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Title: Interactive computer methods for morphometric and kinematic measurement of images of the spine
Author: Harvey, Steven Brian
ISNI:       0000 0001 3543 1853
Awarding Body: University of Aberdeen
Current Institution: University of Aberdeen
Date of Award: 1999
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The aim of this project was to develop robust interactive computer methods for measuring the shape and movement of the lumbar spine vertebrae from lateral radiographs of the spine. In order to achieve this aim, two software packages were written - the Aberdeen Vertebral Morphometry System (AVMS) and the Aberdeen Spinal Videofluoroscopy System (ASVS). AVMS was designed to analyse static images from dual energy x-ray absorptiometry (DXA) imaging densitometers. Comparative precision tests of the ability of AVMS software and Lunar EXPERT-XL software to measure vertebral height were undertaken using four vertebrae from the same lateral spine image (male, 67 years). Two of the vertebrae in this image were abnormal and two were normal. It was concluded that AVMS had higher precision when measuring abnormal and normal vertebrae. The effects of axial rotation and lateral bending, which lead to movement out of the sagittal plane, were investigated by generating a three-dimensional computer model of two adjacent vertebrae and projecting it on to the sagittal plane. The projected model was measured as if it were a radiograph, allowing the effects of out-of-plane movement and errors in reference point placement to be calculated. ASVS was used to acquire and analyse a sequence of images of the spine in motion obtained using videofluoroscopy and incorporated the findings of the computer modelling work. A clinical study for the measurement of intervertebral motion using ASVS during flexion-extension was organised and seven subjects suffering from severe lower back pain were recruited. Analysis of the image sequences using the computerised measurement system in ASVS revealed the apparent effect of analgesia/sedative on the shape and size of centroidal trajectories of vertebrae, and the differences in trajectory shape between subjects. It was concluded that ASVS was able to quantify spinal motion at a minimal radiation dose to the subject.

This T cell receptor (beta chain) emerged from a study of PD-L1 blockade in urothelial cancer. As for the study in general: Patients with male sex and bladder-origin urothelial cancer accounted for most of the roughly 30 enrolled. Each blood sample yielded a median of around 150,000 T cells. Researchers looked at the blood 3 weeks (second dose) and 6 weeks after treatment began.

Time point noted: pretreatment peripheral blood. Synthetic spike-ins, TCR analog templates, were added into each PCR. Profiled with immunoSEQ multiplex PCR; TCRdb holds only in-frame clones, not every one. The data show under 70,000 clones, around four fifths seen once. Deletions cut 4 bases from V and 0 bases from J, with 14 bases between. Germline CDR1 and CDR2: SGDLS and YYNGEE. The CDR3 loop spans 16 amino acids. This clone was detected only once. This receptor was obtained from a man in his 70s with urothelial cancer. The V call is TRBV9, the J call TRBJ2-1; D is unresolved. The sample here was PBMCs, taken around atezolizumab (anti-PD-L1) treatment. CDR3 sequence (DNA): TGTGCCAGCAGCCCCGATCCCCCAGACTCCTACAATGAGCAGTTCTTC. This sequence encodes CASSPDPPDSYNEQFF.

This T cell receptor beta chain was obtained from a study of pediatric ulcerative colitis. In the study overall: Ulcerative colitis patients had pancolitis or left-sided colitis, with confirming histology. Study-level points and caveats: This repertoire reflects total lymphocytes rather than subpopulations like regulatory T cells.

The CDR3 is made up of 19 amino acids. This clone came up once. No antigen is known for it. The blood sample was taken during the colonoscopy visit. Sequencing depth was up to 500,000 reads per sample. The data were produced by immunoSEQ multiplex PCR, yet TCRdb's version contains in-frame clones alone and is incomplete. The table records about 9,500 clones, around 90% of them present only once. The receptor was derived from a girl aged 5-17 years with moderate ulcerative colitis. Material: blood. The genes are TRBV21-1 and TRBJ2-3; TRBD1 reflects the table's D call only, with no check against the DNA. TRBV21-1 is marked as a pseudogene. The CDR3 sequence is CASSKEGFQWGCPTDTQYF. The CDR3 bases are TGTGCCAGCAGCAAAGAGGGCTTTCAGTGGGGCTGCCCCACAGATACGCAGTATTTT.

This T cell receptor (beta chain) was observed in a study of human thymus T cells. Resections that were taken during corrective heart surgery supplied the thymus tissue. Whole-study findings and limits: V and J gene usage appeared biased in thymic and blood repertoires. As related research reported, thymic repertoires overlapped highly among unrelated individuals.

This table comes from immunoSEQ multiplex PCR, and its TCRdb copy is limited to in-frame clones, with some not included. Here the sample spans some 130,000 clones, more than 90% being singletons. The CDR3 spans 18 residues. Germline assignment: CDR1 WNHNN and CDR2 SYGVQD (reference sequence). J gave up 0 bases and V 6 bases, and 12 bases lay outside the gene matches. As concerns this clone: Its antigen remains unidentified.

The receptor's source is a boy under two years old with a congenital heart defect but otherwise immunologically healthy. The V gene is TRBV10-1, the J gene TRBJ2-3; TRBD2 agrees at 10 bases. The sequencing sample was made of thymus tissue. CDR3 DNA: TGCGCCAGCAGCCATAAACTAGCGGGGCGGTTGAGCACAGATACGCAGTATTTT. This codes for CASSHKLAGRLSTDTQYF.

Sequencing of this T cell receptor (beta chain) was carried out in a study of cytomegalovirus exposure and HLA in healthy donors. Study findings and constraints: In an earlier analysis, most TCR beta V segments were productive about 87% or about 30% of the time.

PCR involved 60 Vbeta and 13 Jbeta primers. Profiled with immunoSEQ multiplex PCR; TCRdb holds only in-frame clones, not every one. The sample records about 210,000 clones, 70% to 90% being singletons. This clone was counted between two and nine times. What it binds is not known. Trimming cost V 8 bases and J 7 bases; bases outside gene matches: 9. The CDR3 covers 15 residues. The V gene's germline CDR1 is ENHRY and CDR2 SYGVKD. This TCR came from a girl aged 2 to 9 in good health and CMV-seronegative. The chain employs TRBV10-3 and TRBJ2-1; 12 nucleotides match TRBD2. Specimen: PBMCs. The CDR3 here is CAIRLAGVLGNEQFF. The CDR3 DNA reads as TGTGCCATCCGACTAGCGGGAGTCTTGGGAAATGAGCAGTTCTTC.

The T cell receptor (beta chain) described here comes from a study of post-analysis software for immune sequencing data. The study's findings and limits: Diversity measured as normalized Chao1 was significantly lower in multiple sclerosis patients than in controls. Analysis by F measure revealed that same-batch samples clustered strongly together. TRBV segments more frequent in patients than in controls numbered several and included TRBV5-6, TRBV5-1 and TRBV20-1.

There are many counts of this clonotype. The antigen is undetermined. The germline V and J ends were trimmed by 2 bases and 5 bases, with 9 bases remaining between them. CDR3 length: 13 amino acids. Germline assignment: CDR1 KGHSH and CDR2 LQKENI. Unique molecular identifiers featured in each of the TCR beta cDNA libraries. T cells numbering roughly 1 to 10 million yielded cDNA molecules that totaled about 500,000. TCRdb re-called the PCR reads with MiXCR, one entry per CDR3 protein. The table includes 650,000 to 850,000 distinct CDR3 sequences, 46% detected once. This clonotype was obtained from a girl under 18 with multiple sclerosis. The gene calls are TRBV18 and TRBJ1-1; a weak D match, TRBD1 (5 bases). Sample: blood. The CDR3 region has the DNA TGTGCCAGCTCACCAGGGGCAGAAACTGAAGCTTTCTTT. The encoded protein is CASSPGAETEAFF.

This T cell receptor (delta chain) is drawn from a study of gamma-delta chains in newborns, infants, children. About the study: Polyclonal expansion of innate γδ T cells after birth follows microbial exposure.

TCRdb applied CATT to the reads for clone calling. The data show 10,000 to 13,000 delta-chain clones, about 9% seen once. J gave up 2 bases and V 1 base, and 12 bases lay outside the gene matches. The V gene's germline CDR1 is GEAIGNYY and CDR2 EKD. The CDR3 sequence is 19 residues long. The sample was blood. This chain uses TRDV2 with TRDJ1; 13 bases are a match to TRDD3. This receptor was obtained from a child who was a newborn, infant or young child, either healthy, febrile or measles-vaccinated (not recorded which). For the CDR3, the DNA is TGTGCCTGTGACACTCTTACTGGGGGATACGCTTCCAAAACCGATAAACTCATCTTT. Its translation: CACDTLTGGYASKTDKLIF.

Supervisor: Not available Sponsor: Not available
Qualification Name: Thesis (Ph.D.) Qualification Level: Doctoral
EThOS ID:  DOI: Not available
Keywords: Radiography; Spinal; Vertebrae; Lumbar